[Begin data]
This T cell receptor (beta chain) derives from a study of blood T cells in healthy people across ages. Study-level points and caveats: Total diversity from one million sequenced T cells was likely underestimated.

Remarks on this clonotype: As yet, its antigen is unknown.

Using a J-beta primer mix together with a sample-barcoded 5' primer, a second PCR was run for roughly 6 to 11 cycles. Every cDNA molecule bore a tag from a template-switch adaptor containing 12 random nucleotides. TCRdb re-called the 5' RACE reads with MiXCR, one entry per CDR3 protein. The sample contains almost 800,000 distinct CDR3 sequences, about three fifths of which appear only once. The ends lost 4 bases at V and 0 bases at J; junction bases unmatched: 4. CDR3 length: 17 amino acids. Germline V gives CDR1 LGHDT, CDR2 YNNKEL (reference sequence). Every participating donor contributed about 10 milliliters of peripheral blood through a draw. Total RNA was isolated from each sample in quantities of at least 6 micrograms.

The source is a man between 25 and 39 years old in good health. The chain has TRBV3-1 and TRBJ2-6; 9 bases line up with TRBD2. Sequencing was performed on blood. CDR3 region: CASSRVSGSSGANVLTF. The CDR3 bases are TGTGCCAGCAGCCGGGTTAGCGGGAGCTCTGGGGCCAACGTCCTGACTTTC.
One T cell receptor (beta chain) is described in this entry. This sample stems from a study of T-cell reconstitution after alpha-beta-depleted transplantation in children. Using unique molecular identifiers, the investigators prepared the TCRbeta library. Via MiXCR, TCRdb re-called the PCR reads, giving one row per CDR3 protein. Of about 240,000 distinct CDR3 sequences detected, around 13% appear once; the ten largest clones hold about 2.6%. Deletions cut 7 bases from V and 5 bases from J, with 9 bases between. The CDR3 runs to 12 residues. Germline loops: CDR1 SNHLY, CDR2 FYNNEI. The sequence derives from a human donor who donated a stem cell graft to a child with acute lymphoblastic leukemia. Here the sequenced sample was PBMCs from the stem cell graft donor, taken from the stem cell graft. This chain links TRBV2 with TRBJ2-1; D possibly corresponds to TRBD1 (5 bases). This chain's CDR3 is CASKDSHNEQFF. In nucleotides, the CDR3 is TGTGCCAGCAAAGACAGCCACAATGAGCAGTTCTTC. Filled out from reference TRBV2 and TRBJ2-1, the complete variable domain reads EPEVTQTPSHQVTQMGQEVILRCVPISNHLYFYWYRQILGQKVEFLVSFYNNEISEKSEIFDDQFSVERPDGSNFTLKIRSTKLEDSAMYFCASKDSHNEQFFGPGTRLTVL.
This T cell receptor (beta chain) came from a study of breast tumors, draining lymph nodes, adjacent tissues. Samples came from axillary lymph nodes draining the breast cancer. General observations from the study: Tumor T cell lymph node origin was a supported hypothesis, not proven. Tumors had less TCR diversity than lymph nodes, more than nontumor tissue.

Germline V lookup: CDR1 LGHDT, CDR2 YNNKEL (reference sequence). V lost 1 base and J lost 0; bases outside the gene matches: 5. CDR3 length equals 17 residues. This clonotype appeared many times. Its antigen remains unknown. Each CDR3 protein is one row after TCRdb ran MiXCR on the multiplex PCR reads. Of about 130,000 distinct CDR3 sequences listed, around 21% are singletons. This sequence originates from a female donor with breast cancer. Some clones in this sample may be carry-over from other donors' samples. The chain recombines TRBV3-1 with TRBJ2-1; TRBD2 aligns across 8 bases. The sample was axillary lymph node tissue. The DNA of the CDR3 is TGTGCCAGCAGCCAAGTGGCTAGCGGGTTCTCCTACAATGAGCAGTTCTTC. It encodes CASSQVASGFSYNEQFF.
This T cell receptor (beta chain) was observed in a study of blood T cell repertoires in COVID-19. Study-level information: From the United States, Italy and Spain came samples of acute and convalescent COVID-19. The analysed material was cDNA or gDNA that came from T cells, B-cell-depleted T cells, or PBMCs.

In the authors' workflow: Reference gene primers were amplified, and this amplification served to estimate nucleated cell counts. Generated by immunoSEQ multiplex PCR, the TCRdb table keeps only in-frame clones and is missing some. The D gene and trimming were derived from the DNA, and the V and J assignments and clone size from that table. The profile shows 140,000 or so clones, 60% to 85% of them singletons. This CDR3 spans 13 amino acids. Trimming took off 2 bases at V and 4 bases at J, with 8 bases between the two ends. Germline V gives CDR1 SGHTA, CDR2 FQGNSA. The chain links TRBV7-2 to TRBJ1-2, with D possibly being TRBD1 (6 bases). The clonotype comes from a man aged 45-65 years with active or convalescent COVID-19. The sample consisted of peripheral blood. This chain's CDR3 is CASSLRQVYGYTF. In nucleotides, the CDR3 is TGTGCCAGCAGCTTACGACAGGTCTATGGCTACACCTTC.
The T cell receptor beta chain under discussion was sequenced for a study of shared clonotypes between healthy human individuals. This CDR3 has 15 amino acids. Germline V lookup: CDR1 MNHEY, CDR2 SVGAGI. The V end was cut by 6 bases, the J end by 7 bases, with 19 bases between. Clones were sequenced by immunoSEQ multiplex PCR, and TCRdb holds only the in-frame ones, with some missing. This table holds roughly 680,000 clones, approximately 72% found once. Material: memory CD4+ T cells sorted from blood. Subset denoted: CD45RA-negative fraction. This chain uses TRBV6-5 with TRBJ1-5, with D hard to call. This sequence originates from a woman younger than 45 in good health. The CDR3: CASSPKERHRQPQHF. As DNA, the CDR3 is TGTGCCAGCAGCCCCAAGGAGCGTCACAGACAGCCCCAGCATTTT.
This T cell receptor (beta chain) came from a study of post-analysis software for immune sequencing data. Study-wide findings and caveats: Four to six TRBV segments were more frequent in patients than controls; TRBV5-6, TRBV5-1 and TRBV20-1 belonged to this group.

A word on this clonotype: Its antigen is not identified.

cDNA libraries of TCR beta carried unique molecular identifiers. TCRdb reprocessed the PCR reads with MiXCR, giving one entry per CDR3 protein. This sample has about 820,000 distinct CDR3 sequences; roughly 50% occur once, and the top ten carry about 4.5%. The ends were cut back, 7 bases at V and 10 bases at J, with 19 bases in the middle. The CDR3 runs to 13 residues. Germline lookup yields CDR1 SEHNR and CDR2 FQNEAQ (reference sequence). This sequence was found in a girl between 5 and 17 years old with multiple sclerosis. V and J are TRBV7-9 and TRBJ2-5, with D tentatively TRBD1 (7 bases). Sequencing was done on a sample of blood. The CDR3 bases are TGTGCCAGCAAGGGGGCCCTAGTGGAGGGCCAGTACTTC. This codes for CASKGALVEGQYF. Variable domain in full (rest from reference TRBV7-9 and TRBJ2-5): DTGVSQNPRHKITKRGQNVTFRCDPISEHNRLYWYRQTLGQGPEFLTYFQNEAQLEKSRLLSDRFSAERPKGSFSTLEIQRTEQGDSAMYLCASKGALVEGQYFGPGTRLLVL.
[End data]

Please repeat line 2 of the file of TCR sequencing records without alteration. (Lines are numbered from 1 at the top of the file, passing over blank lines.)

Remarks on this clonotype: As yet, its antigen is unknown.